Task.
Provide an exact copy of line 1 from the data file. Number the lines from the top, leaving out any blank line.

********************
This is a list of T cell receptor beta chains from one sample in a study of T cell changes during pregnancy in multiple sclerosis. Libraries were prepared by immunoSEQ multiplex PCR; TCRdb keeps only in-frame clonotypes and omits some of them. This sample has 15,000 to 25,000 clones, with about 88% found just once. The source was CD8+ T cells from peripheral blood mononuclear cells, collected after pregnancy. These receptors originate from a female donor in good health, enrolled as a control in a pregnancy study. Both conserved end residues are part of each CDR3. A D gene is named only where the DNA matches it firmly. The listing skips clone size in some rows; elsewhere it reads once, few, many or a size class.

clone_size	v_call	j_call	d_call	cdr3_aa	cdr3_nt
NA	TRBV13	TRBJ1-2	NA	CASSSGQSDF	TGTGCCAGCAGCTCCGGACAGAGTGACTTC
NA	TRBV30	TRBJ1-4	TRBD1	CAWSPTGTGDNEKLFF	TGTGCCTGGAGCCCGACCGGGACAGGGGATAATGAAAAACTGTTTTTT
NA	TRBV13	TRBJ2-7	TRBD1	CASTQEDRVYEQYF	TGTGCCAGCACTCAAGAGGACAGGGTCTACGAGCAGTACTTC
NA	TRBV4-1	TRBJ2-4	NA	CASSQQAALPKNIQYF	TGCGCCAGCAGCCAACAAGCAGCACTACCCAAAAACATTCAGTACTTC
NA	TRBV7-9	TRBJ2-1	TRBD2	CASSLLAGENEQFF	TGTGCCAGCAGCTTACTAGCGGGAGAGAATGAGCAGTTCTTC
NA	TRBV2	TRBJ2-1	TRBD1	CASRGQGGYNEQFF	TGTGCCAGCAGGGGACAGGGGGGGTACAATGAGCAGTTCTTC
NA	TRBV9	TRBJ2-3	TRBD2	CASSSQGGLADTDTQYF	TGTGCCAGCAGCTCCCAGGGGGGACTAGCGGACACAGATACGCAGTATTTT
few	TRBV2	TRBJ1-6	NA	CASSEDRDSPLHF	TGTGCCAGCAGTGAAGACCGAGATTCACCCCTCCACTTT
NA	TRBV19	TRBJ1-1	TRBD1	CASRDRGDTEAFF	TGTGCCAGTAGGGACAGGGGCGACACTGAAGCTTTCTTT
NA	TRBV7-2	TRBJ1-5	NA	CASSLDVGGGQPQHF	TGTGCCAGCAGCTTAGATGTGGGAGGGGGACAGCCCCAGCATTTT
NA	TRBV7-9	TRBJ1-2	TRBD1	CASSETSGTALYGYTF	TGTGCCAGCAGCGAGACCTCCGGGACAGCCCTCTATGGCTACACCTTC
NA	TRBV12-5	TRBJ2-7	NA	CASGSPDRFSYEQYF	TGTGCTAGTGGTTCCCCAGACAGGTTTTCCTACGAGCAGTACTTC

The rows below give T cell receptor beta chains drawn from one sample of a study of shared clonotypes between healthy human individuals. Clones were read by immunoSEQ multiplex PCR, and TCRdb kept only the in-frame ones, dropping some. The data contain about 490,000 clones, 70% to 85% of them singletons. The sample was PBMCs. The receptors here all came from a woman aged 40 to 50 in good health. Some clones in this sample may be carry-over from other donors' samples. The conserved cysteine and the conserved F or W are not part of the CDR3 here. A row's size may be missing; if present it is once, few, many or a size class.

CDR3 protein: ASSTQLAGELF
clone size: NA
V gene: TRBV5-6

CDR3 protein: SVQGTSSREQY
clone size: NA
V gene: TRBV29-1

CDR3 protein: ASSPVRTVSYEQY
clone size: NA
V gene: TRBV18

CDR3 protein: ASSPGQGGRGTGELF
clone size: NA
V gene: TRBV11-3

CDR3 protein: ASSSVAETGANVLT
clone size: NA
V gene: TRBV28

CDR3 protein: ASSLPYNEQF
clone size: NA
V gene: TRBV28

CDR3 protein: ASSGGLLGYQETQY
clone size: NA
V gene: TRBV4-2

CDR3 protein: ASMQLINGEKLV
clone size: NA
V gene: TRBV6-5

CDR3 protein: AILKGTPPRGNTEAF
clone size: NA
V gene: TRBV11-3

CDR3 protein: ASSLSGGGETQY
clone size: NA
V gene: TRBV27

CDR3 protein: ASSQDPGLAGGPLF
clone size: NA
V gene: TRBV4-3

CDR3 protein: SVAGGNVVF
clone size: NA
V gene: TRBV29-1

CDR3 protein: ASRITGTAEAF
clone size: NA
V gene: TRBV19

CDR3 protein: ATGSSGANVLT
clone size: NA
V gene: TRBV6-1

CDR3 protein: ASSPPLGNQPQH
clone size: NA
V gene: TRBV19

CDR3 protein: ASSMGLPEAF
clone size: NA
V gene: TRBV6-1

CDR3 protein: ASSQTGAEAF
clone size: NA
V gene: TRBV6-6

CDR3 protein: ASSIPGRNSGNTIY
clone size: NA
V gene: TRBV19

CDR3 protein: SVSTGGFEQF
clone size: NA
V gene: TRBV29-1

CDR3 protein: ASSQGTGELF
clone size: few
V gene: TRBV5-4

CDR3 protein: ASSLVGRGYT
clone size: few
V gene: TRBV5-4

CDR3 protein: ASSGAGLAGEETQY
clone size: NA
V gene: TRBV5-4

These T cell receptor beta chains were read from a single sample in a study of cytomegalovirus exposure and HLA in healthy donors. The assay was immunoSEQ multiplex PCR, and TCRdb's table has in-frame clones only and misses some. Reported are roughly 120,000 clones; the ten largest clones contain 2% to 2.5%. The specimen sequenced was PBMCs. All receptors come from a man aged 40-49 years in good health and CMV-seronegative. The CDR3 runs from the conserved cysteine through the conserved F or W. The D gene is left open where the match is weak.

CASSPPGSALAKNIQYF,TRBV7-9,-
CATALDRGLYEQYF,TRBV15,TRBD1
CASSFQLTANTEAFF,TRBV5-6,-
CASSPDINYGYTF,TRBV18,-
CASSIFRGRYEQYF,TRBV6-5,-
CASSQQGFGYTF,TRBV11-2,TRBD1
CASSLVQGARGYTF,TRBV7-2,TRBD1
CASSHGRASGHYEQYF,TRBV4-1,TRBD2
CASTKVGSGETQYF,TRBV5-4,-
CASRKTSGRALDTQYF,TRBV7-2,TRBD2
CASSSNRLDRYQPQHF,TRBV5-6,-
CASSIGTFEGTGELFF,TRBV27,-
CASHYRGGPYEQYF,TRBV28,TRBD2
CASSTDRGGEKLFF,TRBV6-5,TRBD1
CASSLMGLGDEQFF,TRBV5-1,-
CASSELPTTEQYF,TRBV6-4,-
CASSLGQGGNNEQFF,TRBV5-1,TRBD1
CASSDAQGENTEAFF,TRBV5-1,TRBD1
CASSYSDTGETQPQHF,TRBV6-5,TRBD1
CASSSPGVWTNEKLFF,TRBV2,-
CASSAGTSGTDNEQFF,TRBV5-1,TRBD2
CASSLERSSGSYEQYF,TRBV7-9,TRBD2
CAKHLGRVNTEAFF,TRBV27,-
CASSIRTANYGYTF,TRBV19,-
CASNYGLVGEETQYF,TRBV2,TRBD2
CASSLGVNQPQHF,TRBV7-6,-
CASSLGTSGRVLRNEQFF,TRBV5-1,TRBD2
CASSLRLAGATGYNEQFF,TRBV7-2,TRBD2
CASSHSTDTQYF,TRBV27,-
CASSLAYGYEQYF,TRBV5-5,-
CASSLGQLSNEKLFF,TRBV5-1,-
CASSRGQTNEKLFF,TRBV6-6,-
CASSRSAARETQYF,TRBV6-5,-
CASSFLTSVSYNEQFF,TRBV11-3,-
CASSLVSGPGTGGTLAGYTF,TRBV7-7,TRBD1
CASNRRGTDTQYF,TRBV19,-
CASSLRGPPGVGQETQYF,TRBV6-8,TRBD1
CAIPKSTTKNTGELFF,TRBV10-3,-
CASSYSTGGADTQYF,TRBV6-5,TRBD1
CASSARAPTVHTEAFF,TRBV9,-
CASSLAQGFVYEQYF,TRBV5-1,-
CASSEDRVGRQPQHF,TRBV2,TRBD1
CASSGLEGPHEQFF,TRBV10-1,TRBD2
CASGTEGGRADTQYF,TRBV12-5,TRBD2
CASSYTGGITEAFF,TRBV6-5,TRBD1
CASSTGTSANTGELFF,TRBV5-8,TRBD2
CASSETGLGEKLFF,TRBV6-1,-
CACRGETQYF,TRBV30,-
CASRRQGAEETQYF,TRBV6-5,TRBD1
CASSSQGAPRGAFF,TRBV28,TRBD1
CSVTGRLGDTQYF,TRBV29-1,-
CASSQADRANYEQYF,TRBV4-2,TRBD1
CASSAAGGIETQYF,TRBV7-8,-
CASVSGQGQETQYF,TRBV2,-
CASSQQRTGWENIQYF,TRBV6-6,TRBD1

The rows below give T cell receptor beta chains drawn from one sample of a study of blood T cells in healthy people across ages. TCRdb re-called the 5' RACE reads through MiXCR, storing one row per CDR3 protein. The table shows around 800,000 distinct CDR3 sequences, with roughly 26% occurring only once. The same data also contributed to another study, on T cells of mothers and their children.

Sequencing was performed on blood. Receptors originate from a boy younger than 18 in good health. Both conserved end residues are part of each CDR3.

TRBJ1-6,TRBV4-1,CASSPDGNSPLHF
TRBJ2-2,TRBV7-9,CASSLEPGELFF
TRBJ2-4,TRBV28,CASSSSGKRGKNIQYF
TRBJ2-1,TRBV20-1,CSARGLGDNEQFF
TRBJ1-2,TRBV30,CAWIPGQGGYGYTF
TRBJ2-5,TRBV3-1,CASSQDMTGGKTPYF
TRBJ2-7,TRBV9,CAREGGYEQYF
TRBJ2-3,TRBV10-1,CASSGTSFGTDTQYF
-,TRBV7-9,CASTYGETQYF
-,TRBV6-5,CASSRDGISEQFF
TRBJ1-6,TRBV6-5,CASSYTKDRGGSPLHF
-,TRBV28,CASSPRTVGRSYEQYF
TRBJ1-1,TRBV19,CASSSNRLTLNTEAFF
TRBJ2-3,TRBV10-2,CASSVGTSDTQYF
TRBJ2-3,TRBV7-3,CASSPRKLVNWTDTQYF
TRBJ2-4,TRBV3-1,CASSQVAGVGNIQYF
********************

This is a list of T cell receptor beta chains from one sample in a study of T cell changes during pregnancy in multiple sclerosis. Libraries were prepared by immunoSEQ multiplex PCR; TCRdb keeps only in-frame clonotypes and omits some of them. This sample has 15,000 to 25,000 clones, with about 88% found just once. The source was CD8+ T cells from peripheral blood mononuclear cells, collected after pregnancy. These receptors originate from a female donor in good health, enrolled as a control in a pregnancy study. Both conserved end residues are part of each CDR3. A D gene is named only where the DNA matches it firmly. The listing skips clone size in some rows; elsewhere it reads once, few, many or a size class.